Consolidate behavior by using filterfalse and always_iterable #3265
As I was searching through the code for a completely different purpose, I stumbled across this pattern, which I've seen many times before:
This common pattern is the reason I created always_iterable, as it allows looping over the items even if there's just one.
Using this technique, along with filterfalse, the code is more concise, less nested, and in my opinion, more directly conveys the intention. One slightly awkward aspect is that the for loop is abruptly terminated if it fails the isclass test, but that was the behavior before as well.
The main reservation I have about this change is that it adds a new dependency, and I'm unsure how important it is to avoid new dependencies. Given that more_itertools implements the recipes from itertools, I find that it tends to have broad appeal and would likely find beneficial use throughout the package (though I haven't surveyed it).
ci is correct - -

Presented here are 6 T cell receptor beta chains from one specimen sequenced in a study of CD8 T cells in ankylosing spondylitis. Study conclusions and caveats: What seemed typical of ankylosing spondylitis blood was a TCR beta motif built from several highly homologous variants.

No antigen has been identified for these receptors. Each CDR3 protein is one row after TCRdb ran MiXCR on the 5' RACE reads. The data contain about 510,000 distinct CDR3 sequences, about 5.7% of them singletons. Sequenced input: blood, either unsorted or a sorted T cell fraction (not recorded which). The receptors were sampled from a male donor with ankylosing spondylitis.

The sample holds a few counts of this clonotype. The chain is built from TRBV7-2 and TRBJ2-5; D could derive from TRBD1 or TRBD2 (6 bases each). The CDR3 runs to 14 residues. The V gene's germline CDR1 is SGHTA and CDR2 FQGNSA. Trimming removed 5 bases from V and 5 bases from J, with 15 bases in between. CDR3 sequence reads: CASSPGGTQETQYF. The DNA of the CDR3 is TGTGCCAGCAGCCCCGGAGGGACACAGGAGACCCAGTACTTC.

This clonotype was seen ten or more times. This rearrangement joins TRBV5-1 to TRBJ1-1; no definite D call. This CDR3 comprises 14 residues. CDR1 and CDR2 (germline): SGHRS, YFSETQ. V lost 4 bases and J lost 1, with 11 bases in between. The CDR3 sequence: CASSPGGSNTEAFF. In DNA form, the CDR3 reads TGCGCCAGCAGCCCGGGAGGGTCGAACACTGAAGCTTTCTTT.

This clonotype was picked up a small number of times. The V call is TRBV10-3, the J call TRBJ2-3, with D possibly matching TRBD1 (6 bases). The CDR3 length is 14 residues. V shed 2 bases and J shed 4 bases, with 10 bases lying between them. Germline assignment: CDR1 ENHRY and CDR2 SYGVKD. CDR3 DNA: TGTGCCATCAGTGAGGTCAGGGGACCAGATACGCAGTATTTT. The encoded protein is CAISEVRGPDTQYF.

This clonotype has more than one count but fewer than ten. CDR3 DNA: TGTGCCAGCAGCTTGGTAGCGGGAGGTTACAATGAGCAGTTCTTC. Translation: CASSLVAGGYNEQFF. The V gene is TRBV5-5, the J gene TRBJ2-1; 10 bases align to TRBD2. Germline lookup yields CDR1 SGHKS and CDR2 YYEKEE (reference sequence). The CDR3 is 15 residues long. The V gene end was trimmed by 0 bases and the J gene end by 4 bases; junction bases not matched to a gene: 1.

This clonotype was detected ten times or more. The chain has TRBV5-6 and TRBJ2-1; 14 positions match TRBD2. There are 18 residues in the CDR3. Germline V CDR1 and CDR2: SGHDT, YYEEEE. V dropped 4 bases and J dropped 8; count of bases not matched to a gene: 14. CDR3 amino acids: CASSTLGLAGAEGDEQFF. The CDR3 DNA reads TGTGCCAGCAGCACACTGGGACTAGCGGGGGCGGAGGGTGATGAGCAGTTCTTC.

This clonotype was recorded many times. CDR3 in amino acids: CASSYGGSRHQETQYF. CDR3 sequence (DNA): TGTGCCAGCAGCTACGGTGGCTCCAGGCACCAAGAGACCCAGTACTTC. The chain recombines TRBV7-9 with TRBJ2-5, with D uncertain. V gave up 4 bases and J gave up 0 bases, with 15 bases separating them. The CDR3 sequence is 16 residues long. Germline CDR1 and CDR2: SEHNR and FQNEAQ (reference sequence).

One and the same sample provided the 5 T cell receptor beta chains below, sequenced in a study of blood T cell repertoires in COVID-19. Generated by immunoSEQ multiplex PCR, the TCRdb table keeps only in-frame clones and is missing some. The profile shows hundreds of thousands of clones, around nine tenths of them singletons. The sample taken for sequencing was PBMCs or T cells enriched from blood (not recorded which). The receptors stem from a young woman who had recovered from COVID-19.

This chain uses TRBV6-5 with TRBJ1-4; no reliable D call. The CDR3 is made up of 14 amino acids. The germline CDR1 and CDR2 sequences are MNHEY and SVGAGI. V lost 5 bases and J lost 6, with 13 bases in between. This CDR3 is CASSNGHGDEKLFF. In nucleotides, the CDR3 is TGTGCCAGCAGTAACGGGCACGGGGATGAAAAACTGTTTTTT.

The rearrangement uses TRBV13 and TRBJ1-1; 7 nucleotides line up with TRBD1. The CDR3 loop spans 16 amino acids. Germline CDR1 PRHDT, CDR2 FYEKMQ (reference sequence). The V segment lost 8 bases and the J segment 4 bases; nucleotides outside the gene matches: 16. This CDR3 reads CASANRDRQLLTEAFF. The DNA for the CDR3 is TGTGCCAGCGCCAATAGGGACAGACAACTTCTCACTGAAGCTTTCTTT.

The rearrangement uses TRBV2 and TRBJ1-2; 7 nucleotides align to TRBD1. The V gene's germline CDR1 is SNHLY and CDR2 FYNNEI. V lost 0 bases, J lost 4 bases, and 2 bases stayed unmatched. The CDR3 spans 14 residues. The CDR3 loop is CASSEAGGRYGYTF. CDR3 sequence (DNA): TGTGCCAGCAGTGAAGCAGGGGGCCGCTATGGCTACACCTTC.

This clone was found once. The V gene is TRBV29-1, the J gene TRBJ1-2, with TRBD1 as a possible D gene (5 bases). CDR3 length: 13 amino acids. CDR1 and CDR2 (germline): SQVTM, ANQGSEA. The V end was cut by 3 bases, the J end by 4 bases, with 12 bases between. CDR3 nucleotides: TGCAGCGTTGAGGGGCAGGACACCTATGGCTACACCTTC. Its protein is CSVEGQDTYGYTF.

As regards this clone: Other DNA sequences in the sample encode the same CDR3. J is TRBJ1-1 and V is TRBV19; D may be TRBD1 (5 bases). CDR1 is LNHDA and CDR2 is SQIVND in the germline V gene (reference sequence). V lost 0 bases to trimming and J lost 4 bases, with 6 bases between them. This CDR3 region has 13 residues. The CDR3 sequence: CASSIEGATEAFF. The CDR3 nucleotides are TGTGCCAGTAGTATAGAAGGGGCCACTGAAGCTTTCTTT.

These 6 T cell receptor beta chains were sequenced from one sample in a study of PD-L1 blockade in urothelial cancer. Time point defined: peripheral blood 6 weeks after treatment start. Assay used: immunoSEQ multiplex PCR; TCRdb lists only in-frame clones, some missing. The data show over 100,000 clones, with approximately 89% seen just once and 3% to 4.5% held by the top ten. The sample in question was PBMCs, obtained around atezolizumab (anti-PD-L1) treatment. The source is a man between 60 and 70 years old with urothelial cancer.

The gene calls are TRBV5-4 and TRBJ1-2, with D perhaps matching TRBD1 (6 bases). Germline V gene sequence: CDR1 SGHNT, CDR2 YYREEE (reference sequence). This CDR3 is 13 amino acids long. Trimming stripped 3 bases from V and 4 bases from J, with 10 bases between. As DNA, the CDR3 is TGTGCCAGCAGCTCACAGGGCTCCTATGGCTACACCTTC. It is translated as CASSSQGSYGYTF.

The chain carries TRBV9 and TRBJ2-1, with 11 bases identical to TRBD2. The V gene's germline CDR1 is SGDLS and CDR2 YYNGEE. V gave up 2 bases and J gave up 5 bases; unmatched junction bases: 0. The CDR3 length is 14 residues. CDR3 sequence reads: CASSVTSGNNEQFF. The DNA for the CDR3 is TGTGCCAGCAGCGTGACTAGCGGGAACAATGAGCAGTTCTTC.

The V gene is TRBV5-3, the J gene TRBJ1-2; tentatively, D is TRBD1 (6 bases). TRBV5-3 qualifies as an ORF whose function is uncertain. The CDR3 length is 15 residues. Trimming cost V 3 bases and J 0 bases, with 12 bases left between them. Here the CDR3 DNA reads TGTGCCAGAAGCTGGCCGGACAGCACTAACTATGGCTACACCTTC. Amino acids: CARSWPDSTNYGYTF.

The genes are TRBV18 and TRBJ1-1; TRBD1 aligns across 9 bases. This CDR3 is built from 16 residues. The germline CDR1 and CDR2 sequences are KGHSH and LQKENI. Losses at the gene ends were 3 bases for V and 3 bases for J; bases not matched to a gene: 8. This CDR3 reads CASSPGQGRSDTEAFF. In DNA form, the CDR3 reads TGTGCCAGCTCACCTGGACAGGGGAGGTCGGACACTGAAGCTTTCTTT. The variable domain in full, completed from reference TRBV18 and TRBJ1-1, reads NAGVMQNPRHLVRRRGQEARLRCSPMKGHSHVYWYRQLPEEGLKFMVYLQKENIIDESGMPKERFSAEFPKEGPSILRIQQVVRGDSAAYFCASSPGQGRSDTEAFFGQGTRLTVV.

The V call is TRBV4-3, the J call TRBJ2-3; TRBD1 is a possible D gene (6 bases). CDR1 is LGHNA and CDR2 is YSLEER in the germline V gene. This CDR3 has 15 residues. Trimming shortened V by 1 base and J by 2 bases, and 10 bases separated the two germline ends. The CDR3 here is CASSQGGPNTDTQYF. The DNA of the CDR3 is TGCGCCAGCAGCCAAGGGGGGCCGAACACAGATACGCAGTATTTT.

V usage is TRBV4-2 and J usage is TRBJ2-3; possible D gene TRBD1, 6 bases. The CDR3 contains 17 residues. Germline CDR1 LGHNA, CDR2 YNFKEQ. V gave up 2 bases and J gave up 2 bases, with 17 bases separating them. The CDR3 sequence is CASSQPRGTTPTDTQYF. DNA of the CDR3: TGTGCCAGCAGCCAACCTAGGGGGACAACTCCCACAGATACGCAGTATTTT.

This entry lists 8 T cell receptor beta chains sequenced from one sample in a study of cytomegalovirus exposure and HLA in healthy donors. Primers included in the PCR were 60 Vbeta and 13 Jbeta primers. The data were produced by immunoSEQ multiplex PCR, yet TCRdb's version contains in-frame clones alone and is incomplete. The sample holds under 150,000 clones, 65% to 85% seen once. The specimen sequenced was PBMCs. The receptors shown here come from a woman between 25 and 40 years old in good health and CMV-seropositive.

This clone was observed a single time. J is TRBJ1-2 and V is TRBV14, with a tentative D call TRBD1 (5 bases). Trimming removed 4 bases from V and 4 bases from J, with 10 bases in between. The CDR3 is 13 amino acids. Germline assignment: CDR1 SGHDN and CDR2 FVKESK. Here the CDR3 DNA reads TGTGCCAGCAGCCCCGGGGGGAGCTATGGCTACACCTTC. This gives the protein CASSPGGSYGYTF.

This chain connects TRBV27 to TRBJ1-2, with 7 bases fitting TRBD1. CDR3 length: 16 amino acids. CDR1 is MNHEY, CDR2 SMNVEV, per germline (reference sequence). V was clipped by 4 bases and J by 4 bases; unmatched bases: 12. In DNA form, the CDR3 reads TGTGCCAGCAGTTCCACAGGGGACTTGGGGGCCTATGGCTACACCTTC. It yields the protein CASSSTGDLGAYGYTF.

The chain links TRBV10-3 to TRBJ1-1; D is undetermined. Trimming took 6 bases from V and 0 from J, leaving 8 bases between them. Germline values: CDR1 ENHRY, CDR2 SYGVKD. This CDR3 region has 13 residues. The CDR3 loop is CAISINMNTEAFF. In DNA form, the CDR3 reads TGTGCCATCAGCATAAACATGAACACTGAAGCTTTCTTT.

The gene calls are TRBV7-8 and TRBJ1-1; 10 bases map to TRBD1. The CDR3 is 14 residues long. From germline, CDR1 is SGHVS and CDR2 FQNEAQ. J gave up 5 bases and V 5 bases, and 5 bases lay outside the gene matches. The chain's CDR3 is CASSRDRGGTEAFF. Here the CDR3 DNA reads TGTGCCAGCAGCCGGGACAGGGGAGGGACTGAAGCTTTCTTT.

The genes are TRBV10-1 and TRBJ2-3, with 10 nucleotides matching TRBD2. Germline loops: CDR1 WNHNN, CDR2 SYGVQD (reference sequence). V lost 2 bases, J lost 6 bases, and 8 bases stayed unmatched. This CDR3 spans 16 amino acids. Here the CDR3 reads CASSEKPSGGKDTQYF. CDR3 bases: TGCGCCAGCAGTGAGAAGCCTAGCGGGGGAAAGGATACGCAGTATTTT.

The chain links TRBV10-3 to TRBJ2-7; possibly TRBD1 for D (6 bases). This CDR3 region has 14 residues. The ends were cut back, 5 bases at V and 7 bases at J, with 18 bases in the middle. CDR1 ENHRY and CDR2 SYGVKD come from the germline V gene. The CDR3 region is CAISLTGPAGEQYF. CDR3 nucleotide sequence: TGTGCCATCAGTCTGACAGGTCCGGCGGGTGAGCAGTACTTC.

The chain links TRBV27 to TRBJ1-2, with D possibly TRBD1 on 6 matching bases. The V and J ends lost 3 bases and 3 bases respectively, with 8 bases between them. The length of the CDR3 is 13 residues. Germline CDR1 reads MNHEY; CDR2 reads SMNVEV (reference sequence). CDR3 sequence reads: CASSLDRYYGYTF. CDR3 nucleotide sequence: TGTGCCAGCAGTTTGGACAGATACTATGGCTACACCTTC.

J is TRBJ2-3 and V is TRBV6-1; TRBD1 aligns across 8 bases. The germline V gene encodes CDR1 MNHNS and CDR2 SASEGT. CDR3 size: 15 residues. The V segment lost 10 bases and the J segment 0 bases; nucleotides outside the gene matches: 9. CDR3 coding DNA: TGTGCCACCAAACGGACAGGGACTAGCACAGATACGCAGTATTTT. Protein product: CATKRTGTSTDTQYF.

since the project has various breaking changes over time, i wonder if its a good idea to make it a dependency tho, i'd like to discuss that a bit since i wonder if users would be afflicted by conflicts
From my perspective, it’s always a risk that a dependency will introduce breaking changes, and rigorous use of Semver to communicate those changes helps mitigate that risk. If one wishes to accept this change but be conservative about possible backward incompatibilities, one may pin an upper bound on 5.0.
I wouldn’t recommend that though. In my experience, the backward incompatible changes have been small and ignorable for my projects. Much of the library is very stable (especially recipes). I’d recommend only blocking new major releases only if there is reason to think that release will affect the usage of that lib in this project.